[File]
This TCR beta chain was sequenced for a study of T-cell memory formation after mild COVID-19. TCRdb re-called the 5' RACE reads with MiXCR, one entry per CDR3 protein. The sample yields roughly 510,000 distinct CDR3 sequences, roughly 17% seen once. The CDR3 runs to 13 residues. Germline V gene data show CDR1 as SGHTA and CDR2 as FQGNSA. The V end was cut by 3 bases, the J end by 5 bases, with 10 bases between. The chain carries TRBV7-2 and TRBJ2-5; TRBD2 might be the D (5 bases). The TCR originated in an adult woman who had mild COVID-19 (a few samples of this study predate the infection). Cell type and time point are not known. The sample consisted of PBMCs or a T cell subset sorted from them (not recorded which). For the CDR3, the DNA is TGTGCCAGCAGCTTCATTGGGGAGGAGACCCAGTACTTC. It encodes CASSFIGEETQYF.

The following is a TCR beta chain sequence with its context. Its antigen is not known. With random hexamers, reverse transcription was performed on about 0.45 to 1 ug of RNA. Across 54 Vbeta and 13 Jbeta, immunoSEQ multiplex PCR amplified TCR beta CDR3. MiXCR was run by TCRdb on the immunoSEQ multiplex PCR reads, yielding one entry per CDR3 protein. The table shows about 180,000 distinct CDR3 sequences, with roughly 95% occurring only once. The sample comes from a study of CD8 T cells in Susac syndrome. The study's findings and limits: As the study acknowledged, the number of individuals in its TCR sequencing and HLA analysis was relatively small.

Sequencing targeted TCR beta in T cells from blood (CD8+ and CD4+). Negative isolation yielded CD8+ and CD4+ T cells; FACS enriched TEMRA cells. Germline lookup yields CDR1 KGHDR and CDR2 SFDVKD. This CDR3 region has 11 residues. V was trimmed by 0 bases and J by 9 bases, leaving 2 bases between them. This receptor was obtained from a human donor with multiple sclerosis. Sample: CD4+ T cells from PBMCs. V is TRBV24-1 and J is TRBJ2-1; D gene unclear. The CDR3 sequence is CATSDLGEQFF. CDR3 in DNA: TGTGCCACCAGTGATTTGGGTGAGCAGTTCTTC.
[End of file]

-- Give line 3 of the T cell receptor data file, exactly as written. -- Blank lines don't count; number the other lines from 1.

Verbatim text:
Sequencing targeted TCR beta in T cells from blood (CD8+ and CD4+). Negative isolation yielded CD8+ and CD4+ T cells; FACS enriched TEMRA cells. Germline lookup yields CDR1 KGHDR and CDR2 SFDVKD. This CDR3 region has 11 residues. V was trimmed by 0 bases and J by 9 bases, leaving 2 bases between them. This receptor was obtained from a human donor with multiple sclerosis. Sample: CD4+ T cells from PBMCs. V is TRBV24-1 and J is TRBJ2-1; D gene unclear. The CDR3 sequence is CATSDLGEQFF. CDR3 in DNA: TGTGCCACCAGTGATTTGGGTGAGCAGTTCTTC.